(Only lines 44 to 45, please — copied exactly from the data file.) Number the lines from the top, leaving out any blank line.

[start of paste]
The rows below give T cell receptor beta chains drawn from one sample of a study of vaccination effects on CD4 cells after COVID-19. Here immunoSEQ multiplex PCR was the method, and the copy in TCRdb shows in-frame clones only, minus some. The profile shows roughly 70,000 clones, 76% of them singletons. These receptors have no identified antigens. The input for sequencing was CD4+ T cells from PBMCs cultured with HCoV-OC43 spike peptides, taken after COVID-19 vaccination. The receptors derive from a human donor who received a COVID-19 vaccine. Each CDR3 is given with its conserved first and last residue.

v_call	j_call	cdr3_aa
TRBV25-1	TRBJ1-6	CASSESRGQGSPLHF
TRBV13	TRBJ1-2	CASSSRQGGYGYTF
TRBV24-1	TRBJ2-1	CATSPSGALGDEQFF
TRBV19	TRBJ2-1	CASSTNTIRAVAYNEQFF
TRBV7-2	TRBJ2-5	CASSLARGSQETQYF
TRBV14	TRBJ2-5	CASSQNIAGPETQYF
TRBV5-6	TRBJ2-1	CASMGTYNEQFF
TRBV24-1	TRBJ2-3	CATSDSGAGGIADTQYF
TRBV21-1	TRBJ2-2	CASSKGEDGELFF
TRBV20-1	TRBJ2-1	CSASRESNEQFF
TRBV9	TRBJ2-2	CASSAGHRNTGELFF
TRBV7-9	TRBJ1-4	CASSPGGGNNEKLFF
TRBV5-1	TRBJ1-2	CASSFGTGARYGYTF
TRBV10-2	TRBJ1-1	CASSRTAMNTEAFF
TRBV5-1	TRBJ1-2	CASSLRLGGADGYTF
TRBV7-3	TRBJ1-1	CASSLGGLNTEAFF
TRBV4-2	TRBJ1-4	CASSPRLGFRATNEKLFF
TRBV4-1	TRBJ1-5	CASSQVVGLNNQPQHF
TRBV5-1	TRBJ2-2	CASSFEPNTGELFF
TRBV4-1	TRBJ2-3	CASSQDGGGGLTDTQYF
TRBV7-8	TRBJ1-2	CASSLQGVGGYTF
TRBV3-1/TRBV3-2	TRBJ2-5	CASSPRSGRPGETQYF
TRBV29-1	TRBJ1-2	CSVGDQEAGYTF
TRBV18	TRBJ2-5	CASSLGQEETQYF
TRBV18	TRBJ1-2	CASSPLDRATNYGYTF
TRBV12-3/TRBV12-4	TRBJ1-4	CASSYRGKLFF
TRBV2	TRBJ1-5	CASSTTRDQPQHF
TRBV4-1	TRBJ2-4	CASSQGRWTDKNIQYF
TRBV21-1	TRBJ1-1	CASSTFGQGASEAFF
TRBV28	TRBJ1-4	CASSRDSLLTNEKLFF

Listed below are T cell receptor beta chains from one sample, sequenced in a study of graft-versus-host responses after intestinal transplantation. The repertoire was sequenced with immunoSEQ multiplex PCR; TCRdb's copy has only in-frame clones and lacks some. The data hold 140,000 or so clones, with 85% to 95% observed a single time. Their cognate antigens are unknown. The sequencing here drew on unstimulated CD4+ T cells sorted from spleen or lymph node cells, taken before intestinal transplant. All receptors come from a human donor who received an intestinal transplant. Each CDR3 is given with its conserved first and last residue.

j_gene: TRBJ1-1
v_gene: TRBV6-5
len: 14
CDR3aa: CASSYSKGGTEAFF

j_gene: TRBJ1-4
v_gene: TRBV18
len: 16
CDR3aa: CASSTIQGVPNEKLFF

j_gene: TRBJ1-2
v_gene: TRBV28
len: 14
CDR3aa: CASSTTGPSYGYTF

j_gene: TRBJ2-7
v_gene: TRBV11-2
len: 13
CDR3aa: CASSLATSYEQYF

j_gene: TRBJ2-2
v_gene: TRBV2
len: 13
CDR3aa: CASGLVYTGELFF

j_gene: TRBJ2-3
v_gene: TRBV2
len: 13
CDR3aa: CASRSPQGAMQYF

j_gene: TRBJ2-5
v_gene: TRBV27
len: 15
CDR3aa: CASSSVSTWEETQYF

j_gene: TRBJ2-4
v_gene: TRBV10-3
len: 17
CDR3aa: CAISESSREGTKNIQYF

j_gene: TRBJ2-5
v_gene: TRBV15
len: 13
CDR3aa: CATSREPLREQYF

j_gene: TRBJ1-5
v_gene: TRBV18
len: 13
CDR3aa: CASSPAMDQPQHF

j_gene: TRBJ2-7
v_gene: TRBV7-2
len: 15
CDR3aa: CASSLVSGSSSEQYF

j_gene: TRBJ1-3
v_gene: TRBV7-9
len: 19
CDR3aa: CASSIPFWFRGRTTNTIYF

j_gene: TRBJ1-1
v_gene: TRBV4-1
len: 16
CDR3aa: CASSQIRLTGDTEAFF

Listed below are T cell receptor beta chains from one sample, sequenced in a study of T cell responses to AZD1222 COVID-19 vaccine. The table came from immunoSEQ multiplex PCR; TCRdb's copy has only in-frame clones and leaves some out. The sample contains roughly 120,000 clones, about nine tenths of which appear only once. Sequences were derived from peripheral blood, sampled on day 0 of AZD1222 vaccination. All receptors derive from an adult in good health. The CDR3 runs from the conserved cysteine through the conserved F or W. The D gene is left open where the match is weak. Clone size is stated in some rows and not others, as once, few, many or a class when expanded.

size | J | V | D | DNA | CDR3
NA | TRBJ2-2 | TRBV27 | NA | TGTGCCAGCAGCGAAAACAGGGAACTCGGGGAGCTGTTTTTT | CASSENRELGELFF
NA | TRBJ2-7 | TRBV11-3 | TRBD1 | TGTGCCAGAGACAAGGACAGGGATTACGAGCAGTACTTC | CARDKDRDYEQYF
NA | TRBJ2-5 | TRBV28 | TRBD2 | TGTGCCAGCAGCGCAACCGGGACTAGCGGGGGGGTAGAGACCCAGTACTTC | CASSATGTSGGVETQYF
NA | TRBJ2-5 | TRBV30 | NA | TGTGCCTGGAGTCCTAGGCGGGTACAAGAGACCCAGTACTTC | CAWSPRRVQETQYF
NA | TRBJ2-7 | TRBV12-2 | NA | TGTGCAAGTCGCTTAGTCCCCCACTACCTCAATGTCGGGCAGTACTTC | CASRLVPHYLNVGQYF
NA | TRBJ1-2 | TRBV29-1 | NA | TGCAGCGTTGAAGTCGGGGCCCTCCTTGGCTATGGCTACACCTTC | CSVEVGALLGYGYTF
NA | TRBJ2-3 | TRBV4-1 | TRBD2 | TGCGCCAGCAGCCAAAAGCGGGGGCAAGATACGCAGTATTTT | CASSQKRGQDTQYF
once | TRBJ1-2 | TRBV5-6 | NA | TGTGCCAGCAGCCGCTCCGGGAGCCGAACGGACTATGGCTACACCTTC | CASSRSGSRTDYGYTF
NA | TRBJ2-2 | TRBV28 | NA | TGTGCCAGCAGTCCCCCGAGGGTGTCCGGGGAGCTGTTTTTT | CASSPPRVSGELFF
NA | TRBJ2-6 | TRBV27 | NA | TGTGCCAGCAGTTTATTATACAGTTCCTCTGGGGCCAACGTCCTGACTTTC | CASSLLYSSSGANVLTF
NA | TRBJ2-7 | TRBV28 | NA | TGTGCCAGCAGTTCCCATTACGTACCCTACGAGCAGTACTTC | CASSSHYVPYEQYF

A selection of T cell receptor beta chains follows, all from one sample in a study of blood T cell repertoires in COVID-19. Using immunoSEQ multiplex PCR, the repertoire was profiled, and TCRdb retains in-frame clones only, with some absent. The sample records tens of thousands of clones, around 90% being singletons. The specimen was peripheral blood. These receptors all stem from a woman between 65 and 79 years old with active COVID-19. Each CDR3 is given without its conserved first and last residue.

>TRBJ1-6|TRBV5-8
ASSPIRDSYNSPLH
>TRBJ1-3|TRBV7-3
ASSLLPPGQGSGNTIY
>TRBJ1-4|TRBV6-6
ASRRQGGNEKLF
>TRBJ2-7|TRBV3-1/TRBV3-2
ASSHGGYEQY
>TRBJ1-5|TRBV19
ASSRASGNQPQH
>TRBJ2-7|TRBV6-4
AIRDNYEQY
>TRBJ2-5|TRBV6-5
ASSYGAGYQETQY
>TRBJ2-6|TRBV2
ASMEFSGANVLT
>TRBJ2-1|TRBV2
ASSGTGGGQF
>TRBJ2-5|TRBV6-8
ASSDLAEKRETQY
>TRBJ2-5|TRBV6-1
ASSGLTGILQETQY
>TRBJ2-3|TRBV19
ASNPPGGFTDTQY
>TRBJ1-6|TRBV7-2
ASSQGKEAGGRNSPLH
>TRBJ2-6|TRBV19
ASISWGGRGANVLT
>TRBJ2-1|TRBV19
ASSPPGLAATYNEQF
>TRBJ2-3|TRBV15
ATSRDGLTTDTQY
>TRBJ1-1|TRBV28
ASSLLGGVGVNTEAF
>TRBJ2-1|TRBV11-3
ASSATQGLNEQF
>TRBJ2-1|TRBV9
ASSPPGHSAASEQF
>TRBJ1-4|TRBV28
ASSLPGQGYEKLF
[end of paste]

len: 14
CDR3aa: CASSTTGPSYGYTF